The Natural Leadership of Bourdon Souls

November 7, 2013

Carillons on the Old Town Hall in Haltern am See, which is in North Rhine-Westphalia, Germany. Photo by Arnoldius

Carillon on the Old Town Hall in Haltern am See, which is in North Rhine-Westphalia, Germany. Photo by Arnoldius

Plinio Corrêa de Oliveira likened society to a carillon. The carillon is a large musical instrument consisting of at least twenty-three cast bronze bells often suspended in bell towers and arranged to play music. To apply his metaphor, the carillon is a society or social unit, and each person is a different bell. The representative character can be compared to the bourdon or principal bell with the lowest note that sets the tone for the other secondary bells and keeps the carillon on key. From the initial ringing of the bourdon, the smaller bells resonate and find their own tone.

Winston Churchill walks through the ruins of Coventry Cathedral

Sir Winston Churchill walks through the ruins of Coventry Cathedral.
“We shall defend our island, whatever the cost may be. We shall fight on the beaches, we shall fight on the landing grounds, we shall fight in the fields and in the streets, we shall fight in the hills; we shall never surrender.”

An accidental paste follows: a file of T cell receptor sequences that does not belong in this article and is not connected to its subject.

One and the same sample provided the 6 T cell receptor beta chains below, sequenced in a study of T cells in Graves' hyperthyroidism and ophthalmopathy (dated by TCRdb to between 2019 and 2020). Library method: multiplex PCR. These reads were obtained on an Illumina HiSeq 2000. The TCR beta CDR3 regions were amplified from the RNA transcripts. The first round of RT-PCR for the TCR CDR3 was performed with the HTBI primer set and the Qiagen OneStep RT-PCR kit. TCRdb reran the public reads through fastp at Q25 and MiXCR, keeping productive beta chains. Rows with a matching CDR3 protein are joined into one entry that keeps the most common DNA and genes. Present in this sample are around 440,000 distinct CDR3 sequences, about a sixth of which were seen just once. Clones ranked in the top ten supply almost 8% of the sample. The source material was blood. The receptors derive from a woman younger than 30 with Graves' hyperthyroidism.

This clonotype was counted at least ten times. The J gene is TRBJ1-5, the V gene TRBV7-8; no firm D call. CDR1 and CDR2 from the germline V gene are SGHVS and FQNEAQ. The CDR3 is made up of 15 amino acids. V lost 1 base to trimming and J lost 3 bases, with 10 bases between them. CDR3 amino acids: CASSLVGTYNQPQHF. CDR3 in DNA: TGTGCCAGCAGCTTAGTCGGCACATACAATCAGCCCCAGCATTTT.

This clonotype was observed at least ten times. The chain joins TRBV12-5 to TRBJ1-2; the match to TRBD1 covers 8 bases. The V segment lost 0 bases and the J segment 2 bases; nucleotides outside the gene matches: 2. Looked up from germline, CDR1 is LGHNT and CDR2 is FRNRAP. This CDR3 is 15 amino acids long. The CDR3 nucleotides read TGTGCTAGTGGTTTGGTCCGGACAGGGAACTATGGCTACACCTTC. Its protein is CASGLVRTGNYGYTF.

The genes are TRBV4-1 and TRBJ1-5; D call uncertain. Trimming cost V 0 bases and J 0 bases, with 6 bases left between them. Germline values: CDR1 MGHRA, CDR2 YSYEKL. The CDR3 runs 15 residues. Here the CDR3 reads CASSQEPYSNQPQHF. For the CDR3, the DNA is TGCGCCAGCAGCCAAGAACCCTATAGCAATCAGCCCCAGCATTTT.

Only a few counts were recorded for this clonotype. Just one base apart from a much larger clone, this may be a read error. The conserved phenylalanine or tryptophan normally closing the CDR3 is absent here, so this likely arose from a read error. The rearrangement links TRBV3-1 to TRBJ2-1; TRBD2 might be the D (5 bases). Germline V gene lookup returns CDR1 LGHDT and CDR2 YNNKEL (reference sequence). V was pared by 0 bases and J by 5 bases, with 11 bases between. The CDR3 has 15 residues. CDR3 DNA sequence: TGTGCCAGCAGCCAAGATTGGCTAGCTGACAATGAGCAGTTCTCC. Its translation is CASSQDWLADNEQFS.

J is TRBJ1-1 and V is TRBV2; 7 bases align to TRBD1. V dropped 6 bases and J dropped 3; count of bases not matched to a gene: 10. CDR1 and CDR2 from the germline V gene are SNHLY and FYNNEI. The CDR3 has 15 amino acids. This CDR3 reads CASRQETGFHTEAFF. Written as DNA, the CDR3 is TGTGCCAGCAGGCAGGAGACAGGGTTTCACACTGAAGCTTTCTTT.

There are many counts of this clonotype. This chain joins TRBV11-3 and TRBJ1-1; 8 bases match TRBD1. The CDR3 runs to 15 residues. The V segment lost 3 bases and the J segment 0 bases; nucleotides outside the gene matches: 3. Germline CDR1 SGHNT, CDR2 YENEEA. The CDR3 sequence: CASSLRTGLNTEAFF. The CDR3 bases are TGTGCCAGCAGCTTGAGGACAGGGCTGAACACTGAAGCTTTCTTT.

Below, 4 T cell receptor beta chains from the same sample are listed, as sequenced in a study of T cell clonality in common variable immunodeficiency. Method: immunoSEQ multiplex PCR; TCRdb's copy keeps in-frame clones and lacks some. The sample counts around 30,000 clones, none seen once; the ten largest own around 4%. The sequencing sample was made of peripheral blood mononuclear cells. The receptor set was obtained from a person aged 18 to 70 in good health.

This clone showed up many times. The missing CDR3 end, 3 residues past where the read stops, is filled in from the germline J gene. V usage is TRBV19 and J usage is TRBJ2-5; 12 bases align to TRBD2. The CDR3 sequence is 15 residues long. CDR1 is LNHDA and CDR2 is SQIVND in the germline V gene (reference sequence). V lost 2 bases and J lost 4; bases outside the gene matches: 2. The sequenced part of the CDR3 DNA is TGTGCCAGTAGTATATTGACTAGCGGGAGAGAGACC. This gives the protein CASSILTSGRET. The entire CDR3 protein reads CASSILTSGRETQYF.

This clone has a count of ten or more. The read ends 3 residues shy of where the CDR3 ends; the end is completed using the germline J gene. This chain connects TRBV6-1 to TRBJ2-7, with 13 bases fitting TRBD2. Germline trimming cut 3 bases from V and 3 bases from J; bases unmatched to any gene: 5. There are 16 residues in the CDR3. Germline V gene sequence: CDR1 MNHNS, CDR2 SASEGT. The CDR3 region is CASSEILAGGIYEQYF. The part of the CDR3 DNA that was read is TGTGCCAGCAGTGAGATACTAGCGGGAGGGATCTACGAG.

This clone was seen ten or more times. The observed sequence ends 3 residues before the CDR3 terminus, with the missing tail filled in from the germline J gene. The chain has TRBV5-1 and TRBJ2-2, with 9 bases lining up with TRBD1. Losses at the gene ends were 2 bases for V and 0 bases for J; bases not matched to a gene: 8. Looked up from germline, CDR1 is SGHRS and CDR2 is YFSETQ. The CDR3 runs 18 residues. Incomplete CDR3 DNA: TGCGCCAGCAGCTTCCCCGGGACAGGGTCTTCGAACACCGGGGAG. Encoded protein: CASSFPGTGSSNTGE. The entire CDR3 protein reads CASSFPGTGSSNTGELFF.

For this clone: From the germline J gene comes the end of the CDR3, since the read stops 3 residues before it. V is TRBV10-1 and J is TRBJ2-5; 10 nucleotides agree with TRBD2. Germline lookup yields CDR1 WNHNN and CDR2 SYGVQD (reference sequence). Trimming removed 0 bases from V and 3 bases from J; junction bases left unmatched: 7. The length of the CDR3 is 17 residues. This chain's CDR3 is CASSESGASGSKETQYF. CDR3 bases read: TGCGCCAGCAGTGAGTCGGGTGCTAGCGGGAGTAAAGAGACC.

“Setting the tone” means that these representative figures use their insight into the aspirations and vital flux of their social groups to orient and harmonize those around them with advice, direction, and leadership. Their principal function is to create resonance and great harmony inside given social groups. So it is that families, groups, regions, and even historic epochs have their bourdon souls who harmonize society and whose note when sounded causes others to resonate and ring out with joy in this great concert known as history.

Emmanuel, the bourdon bell at Notre-Dame de Paris.

Emmanuel, the bourdon bell at Notre-Dame de Paris.

Thus, in fulfilling their roles at all levels in society, these representative characters manage to fuse “their individual personalities with the public requirements of those roles,” an accomplishment that allows them to “demarcate specific societies and historical eras.” (*)

The role of being a bourdon soul carries a great responsibility. If taken seriously, these figures can be like saving angels succoring others. If they fail to set the right tone, others will find it especially difficult to overcome their challenges and trials, and so the course of history might well change.

Subscription12

 

(*) Robert N. Bellah et al., Habits of the Heart: Individualism and Commitment in American Life (Berkeley: University of California Press, 1985), 40.

 

John Horvat II, Return to Order: From a Frenzied Economy to an Organic Christian Society—Where We’ve Been, How We Got Here, and Where We Need to Go (York, Penn.: York Press, 2013), 202-3.

 

Print Friendly, PDF & Email
Share

Previous post:

Next post: